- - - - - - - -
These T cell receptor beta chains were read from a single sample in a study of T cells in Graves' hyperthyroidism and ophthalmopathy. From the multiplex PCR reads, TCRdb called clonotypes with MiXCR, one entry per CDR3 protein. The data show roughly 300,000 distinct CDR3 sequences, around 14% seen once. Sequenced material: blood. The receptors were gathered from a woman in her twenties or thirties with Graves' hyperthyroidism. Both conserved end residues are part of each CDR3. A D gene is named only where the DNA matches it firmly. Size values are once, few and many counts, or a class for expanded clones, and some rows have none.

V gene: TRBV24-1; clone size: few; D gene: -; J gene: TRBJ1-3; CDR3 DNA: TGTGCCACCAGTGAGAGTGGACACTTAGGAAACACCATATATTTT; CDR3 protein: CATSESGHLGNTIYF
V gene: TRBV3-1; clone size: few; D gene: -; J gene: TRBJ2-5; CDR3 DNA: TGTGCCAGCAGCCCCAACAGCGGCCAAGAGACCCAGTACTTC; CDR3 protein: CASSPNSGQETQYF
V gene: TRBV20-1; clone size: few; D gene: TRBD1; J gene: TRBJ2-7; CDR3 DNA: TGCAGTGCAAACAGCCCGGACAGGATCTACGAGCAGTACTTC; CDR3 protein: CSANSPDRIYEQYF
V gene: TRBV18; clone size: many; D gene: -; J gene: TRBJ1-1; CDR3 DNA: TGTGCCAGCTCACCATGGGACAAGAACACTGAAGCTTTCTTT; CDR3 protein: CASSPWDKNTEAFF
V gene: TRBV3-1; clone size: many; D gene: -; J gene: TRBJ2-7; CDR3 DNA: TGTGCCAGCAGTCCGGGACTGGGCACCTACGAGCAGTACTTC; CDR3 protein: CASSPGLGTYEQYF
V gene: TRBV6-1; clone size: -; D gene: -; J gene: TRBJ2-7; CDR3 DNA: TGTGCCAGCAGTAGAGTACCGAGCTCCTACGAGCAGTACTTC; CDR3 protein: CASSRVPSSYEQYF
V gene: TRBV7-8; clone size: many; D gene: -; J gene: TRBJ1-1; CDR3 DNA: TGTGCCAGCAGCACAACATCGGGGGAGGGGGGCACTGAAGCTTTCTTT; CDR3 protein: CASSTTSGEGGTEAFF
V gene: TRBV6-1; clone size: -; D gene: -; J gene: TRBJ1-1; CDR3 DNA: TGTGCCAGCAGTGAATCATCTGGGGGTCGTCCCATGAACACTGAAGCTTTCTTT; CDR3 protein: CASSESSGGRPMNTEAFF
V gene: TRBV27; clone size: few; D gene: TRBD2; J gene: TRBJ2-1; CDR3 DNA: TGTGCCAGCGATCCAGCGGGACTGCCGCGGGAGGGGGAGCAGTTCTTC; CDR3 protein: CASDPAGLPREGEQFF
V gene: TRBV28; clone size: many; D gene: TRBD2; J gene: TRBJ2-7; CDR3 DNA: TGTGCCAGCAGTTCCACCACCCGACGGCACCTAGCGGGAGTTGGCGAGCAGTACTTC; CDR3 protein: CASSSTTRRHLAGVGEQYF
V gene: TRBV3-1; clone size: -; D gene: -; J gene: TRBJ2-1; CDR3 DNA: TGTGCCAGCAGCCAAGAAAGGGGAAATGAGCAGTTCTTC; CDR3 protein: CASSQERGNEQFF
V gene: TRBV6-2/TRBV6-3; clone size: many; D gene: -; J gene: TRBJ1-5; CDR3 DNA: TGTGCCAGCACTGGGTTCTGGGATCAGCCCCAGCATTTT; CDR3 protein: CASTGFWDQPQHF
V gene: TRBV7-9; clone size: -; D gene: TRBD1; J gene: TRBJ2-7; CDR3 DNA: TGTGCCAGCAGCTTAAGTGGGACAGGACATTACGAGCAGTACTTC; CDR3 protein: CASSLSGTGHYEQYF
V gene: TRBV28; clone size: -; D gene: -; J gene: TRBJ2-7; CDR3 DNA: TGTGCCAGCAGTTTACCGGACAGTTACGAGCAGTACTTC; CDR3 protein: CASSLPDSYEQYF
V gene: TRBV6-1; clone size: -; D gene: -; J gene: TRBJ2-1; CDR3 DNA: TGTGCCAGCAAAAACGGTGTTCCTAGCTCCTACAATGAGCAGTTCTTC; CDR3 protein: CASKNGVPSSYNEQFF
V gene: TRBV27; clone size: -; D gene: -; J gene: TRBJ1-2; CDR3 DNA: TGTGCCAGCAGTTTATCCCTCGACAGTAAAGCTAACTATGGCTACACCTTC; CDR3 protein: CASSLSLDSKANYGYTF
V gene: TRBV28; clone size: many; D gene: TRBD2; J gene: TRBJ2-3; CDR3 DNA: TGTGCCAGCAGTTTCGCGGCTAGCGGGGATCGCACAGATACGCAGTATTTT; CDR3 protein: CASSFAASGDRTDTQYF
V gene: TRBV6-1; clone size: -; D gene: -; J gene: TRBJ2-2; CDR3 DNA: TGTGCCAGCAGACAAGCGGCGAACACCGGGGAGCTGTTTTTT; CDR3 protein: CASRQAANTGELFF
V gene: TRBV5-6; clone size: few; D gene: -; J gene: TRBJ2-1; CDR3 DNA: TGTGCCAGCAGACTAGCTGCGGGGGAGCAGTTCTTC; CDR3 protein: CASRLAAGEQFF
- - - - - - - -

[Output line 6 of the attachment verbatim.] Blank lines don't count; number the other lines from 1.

V gene: TRBV3-1; clone size: many; D gene: -; J gene: TRBJ2-7; CDR3 DNA: TGTGCCAGCAGTCCGGGACTGGGCACCTACGAGCAGTACTTC; CDR3 protein: CASSPGLGTYEQYF